Molecular and cellular basis of bartonella pathogenesis

Dehio, C.. (2004) Molecular and cellular basis of bartonella pathogenesis. Annual review of microbiology, Vol. 58. pp. 365-390.

Full text not available from this repository.

Official URL: http://edoc.unibas.ch/dok/A5259010

Downloads: Statistics Overview


The genus Bartonella comprises several important human pathogens that cause a wide range of clinical manifestations: cat-scratch disease, trench fever, Carrion's disease, bacteremia with fever, bacillary angiomatosis and peliosis, endocarditis, and neuroretinitis. Common features of bartonellae include transmission by blood-sucking arthropods and the specific interaction with endothelial cells and erythrocytes of their mammalian hosts. For each Bartonella species, the invasion and persistent intracellular colonization of erythrocytes are limited to a specific human or animal reservoir host. In contrast, endothelial cells are target host cells in probably all mammals, including humans. Bartonellae subvert multiple cellular functions of human endothelial cells, resulting in cell invasion, proinflammatory activation, suppression of apoptosis, and stimulation of proliferation, which may cumulate in vasoproliferative tumor growth. This review summarizes our understanding of Bartonella-host cell interactions and the molecular mechanisms of bacterial virulence and persistence. In addition, current controversies and unanswered questions in this area are highlighted.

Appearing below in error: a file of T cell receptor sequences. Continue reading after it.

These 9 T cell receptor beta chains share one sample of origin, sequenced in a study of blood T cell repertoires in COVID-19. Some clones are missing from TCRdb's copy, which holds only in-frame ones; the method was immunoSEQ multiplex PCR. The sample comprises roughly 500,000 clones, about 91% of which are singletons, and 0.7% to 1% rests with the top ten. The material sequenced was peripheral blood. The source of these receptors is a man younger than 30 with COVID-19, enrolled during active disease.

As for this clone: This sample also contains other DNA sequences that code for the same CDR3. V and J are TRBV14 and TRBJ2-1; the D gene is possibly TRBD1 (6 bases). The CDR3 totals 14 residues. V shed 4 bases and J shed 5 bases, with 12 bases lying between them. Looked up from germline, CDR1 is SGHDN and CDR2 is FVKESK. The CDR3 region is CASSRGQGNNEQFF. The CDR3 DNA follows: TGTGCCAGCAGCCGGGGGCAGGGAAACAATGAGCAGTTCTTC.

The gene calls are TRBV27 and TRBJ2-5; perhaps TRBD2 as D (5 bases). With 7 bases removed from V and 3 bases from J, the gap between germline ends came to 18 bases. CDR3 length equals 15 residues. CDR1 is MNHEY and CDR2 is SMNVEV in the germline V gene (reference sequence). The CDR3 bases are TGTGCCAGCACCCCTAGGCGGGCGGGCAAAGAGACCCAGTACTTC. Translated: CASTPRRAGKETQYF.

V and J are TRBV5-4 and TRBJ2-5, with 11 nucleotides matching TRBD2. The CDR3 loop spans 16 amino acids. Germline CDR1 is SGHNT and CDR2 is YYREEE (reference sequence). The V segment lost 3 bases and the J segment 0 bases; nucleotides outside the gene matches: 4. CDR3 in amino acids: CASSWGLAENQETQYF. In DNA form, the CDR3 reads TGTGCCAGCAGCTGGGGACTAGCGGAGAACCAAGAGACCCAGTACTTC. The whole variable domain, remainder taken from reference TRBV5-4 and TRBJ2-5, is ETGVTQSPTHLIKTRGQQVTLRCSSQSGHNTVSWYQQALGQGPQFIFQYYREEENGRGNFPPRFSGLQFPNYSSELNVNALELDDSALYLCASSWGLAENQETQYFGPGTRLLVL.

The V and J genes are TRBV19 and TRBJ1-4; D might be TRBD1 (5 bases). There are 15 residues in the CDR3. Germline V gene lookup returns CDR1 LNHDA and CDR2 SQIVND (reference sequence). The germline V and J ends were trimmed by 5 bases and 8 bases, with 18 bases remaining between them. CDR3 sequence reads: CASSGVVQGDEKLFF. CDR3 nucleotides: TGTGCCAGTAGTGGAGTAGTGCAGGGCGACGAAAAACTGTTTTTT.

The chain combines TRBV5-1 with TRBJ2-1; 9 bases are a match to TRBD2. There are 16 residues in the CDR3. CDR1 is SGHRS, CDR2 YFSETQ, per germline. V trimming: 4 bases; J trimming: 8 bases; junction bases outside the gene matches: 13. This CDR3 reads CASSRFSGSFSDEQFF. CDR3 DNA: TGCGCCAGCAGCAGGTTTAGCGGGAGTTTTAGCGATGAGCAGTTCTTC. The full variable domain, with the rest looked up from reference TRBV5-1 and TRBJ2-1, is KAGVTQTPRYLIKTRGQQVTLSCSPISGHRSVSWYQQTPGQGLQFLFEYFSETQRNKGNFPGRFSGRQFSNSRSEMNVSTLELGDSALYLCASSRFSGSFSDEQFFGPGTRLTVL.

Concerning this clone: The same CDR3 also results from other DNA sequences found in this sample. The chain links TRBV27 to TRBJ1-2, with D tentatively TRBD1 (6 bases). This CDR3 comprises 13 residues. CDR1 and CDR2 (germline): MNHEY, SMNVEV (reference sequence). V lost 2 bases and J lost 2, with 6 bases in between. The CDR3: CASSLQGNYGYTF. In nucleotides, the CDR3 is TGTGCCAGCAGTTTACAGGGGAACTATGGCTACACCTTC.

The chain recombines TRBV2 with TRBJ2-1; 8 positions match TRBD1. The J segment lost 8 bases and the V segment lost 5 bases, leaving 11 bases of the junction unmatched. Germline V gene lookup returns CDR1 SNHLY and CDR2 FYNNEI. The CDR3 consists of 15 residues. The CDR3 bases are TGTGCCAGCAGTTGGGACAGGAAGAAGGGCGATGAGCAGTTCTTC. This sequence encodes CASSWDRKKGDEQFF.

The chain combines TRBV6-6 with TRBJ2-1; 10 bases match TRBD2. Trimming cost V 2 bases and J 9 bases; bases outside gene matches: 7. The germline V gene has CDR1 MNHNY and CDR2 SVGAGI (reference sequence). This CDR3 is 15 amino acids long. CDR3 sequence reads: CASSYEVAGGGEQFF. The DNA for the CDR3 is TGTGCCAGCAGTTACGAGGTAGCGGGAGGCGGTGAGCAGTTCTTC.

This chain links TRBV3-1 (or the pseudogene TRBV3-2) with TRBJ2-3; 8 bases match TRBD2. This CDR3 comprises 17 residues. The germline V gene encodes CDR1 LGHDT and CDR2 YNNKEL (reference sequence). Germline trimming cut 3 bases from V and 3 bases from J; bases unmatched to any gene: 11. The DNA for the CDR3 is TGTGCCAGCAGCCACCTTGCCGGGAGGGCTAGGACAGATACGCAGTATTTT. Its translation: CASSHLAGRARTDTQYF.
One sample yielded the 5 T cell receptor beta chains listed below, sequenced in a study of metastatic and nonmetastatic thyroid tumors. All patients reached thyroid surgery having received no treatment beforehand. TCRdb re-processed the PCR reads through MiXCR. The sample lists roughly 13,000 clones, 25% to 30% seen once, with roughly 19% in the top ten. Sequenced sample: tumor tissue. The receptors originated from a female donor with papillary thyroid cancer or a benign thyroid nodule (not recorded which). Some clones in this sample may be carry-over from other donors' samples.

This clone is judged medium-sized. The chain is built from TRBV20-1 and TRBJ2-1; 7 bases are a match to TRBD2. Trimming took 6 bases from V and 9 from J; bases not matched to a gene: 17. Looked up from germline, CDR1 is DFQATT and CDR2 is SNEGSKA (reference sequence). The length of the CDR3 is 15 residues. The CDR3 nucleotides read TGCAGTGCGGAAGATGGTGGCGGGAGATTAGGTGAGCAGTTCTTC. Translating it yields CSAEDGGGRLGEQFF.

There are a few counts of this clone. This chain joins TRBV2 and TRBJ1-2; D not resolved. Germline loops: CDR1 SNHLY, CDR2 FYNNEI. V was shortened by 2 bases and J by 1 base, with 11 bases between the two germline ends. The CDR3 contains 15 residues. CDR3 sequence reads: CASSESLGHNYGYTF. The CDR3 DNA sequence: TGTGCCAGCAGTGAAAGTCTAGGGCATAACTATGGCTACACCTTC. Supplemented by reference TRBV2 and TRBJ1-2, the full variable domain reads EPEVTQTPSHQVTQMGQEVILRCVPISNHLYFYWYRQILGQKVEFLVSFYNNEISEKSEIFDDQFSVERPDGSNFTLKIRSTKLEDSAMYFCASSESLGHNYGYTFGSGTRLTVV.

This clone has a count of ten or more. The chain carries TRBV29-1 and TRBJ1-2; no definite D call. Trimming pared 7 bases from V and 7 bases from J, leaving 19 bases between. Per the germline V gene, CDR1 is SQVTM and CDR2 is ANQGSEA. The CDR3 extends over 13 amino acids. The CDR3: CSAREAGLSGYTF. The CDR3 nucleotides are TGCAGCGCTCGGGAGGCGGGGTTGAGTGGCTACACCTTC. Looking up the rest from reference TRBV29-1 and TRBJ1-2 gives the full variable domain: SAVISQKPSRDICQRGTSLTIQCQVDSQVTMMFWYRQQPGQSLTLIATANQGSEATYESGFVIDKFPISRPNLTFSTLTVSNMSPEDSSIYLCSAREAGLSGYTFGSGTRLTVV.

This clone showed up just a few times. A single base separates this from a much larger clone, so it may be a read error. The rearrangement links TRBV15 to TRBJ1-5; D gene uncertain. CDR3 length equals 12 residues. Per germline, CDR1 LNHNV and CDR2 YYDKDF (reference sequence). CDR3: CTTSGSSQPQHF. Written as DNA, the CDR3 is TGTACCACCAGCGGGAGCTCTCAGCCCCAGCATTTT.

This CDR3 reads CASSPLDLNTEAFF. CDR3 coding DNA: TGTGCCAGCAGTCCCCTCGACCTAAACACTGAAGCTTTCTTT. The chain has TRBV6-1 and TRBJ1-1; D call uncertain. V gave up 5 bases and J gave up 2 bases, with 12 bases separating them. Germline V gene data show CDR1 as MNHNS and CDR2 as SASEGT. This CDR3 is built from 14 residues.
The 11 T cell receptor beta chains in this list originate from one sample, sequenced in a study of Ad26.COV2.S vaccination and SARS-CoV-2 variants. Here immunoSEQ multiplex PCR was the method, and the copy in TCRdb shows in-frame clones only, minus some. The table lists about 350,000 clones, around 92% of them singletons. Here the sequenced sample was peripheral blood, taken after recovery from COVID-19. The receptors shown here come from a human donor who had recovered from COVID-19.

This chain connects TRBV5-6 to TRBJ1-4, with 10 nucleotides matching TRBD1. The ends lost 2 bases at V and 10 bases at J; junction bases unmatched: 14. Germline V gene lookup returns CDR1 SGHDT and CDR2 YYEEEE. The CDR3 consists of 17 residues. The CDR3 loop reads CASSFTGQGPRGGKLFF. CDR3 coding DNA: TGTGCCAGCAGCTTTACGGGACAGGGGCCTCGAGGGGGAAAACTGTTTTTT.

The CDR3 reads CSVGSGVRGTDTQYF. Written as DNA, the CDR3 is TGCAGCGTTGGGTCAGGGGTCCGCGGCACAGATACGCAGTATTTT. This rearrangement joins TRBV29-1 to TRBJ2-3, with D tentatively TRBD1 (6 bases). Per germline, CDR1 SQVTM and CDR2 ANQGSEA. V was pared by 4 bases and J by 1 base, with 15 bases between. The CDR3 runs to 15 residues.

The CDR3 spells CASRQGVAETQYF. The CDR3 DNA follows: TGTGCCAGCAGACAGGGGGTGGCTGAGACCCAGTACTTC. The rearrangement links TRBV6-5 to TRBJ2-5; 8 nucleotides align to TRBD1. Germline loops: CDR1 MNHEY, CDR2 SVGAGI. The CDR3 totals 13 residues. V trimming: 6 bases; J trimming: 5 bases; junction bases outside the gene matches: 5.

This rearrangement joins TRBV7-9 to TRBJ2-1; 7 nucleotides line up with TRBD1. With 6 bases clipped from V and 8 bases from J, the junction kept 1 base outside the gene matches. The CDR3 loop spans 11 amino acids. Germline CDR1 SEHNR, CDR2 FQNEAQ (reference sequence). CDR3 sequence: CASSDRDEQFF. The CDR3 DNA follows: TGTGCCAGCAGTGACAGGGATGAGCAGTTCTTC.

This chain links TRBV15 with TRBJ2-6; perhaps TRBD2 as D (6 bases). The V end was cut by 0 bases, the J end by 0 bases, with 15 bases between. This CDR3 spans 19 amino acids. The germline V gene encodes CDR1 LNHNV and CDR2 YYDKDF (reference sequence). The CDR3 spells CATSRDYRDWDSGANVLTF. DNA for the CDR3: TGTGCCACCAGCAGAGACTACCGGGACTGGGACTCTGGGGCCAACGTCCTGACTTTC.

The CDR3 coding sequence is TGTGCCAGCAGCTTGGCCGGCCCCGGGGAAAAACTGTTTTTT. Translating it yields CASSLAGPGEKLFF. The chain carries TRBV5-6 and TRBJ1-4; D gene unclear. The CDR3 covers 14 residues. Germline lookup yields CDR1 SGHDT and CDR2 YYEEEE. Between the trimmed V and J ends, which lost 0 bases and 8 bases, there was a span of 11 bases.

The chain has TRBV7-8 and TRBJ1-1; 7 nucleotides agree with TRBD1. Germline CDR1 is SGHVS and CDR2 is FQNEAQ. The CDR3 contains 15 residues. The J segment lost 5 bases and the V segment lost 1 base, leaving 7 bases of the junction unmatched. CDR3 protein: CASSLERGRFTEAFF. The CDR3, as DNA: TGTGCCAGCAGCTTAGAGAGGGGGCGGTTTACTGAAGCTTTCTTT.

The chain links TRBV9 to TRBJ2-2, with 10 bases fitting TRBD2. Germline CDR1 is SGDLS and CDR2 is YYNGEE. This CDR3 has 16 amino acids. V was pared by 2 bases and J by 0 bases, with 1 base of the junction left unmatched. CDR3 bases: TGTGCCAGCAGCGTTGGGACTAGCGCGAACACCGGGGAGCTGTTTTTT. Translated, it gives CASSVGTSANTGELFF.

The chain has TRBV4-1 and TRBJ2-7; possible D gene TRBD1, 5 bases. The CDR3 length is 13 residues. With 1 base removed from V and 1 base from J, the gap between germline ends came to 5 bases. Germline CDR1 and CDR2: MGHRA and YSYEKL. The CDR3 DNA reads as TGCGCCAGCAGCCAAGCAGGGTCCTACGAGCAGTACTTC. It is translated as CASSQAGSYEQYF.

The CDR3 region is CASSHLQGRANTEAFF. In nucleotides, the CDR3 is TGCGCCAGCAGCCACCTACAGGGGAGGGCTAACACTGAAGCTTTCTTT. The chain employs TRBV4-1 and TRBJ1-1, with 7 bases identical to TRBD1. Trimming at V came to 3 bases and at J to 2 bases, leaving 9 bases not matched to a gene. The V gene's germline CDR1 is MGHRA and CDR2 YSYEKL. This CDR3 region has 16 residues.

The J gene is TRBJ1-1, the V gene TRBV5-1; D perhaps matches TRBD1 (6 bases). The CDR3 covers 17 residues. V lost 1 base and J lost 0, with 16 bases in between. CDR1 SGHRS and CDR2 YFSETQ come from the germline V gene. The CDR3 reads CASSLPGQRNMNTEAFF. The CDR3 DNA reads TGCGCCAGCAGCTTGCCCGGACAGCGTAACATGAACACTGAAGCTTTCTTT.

Faculties and Departments:05 Faculty of Science > Departement Biozentrum > Infection Biology > Molecular Microbiology (Dehio)
UniBasel Contributors:Dehio, Christoph
Item Type:Article, refereed
Article Subtype:Research Article
Publisher:Annual Review
Note:Publication type according to Uni Basel Research Database: Journal article
Last Modified:22 Mar 2012 14:20
Deposited On:22 Mar 2012 13:21

Repository Staff Only: item control page